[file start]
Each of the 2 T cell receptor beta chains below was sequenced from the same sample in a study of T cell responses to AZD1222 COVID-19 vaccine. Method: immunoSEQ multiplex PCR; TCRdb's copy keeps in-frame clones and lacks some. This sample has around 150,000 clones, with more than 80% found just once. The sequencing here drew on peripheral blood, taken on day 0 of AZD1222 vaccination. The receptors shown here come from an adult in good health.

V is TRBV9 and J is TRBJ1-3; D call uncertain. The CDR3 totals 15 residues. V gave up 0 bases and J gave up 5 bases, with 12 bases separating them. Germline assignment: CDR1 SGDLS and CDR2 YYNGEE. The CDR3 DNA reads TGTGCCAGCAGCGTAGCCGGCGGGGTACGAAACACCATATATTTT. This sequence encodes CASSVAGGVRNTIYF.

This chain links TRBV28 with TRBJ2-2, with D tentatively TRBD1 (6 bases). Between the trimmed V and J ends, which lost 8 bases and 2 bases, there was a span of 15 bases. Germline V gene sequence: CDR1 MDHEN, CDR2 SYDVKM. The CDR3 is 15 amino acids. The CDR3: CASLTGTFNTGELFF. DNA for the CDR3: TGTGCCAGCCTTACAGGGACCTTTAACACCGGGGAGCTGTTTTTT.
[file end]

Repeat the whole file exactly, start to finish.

Each of the 2 T cell receptor beta chains below was sequenced from the same sample in a study of T cell responses to AZD1222 COVID-19 vaccine. Method: immunoSEQ multiplex PCR; TCRdb's copy keeps in-frame clones and lacks some. This sample has around 150,000 clones, with more than 80% found just once. The sequencing here drew on peripheral blood, taken on day 0 of AZD1222 vaccination. The receptors shown here come from an adult in good health.

V is TRBV9 and J is TRBJ1-3; D call uncertain. The CDR3 totals 15 residues. V gave up 0 bases and J gave up 5 bases, with 12 bases separating them. Germline assignment: CDR1 SGDLS and CDR2 YYNGEE. The CDR3 DNA reads TGTGCCAGCAGCGTAGCCGGCGGGGTACGAAACACCATATATTTT. This sequence encodes CASSVAGGVRNTIYF.

This chain links TRBV28 with TRBJ2-2, with D tentatively TRBD1 (6 bases). Between the trimmed V and J ends, which lost 8 bases and 2 bases, there was a span of 15 bases. Germline V gene sequence: CDR1 MDHEN, CDR2 SYDVKM. The CDR3 is 15 amino acids. The CDR3: CASLTGTFNTGELFF. DNA for the CDR3: TGTGCCAGCCTTACAGGGACCTTTAACACCGGGGAGCTGTTTTTT.